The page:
In this paper, we consider the evolution of structure within large<br />online social networks. We present a series of measurements of two<br />such networks, together comprising in excess of five million people<br />and ten million friendship links, annotated with metadata capturing<br />the time of every event in the life of the network. Our measurements<br />expose a surprising segmentation of these networks into three regions:<br />singletons who do not participate in the network; isolated communities<br />which overwhelmingly display star structure; and a giant component<br />anchored by a well-connected core region which persists even in the<br />absence of stars. We present a simple model of network growth which<br />captures these aspects of component structure. The model follows<br />our experimental results, characterizing users as either passive<br />members of the network; inviters who encourage offline friends and<br />acquaintances to migrate online; and linkers who fully participate<br />in the social evolution of the network.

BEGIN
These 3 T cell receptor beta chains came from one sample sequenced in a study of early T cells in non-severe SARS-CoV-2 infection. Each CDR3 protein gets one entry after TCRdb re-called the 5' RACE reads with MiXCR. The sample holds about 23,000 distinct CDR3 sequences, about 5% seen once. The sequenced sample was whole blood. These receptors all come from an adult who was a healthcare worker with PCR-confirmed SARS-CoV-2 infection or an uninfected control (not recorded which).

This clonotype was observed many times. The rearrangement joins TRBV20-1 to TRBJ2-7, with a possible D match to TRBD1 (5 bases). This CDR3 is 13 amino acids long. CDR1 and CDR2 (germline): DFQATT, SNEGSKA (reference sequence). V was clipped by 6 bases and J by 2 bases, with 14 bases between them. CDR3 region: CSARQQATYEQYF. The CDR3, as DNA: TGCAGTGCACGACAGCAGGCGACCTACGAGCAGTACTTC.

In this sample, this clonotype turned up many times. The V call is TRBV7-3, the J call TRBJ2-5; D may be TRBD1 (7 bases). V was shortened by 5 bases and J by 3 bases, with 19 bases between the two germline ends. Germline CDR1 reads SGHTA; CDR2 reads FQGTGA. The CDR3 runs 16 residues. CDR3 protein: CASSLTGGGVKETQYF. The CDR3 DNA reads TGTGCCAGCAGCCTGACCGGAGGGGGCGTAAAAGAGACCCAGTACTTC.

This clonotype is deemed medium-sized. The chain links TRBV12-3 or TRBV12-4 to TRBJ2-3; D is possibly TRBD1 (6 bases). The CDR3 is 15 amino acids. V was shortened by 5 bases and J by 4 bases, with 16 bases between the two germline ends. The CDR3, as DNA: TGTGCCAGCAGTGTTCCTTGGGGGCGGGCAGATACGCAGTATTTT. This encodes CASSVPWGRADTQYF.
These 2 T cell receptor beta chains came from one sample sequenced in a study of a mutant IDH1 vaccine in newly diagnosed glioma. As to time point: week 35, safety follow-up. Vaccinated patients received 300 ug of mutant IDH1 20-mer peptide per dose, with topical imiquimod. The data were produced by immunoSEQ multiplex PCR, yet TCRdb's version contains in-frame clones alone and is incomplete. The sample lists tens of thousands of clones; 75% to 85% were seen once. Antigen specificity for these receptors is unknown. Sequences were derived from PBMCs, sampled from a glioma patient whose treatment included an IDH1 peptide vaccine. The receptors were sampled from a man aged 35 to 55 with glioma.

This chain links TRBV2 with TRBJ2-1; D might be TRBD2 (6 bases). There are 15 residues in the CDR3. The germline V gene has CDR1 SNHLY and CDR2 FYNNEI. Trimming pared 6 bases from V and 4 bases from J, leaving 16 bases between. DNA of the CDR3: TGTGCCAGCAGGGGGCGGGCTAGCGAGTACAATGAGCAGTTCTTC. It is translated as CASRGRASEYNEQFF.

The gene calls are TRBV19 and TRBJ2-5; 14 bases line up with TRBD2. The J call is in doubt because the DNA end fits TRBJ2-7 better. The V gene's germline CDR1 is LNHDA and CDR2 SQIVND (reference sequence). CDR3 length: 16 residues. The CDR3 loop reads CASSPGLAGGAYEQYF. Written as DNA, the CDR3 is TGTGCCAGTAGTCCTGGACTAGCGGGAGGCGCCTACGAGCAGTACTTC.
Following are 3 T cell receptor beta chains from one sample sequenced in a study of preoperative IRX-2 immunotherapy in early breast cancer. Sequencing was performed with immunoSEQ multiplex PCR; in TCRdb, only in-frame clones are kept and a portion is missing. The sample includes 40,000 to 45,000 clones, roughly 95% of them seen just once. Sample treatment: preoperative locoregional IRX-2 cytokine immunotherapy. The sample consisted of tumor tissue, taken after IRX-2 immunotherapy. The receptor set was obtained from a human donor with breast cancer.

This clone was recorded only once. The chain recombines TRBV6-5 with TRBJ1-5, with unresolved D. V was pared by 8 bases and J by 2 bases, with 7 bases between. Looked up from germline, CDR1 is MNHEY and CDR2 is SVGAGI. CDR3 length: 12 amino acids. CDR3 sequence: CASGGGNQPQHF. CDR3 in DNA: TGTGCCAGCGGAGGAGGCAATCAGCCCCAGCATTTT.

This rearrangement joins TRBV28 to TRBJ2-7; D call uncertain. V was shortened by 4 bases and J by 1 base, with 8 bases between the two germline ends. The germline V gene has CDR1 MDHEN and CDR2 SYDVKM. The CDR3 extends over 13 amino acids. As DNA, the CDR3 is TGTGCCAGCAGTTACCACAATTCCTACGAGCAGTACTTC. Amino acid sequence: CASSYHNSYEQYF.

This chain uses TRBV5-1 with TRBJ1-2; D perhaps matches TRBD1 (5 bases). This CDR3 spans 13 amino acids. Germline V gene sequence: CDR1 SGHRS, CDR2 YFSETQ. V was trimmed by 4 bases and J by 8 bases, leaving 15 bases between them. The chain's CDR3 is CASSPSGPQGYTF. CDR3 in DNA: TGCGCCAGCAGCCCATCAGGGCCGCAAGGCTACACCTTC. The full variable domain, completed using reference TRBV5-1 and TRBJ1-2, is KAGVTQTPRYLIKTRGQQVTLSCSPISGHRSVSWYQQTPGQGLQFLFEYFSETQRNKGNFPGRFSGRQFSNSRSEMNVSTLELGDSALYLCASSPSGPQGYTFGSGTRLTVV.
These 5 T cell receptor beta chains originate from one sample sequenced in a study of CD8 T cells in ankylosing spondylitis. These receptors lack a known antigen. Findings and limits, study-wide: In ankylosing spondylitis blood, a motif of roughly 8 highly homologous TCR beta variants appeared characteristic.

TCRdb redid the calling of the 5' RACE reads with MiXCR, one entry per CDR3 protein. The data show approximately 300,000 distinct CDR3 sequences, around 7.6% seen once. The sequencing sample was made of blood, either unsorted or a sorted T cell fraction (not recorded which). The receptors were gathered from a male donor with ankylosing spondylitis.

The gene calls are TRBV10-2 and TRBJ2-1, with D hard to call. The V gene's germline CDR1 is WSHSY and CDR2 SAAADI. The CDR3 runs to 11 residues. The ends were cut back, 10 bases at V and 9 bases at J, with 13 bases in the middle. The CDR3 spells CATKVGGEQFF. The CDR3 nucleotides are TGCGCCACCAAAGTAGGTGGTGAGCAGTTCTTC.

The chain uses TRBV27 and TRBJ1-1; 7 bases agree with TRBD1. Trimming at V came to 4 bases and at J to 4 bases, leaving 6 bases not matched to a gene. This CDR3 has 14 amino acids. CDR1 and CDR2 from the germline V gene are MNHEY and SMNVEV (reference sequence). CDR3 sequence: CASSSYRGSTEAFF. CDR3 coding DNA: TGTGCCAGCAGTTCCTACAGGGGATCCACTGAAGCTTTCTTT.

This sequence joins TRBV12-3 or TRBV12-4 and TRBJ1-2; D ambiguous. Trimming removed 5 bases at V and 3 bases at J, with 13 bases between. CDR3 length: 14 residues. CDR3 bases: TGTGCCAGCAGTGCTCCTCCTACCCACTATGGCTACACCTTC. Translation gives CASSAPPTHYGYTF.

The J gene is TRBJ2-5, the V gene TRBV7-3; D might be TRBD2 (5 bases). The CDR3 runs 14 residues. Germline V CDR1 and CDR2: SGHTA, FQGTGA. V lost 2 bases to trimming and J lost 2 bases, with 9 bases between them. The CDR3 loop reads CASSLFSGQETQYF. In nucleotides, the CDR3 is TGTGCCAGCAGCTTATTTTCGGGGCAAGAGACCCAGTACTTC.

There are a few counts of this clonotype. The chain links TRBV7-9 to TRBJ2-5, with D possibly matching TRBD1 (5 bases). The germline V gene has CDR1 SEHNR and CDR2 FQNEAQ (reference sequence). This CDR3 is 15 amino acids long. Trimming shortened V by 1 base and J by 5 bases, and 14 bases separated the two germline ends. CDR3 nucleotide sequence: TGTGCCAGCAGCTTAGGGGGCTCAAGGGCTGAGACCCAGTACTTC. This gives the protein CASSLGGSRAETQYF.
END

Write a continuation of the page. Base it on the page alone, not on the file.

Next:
Kumar, R., Novak, J., & Tomkins, A. (2006). Structure and evolution of online social networks. In Proceedings of the 12th ACM SIGKDD international conference on Knowledge discovery and data mining - KDD ’06 (p. 611). New York, New York, USA: ACM Press. https://doi.org/10.1145/1150402.1150476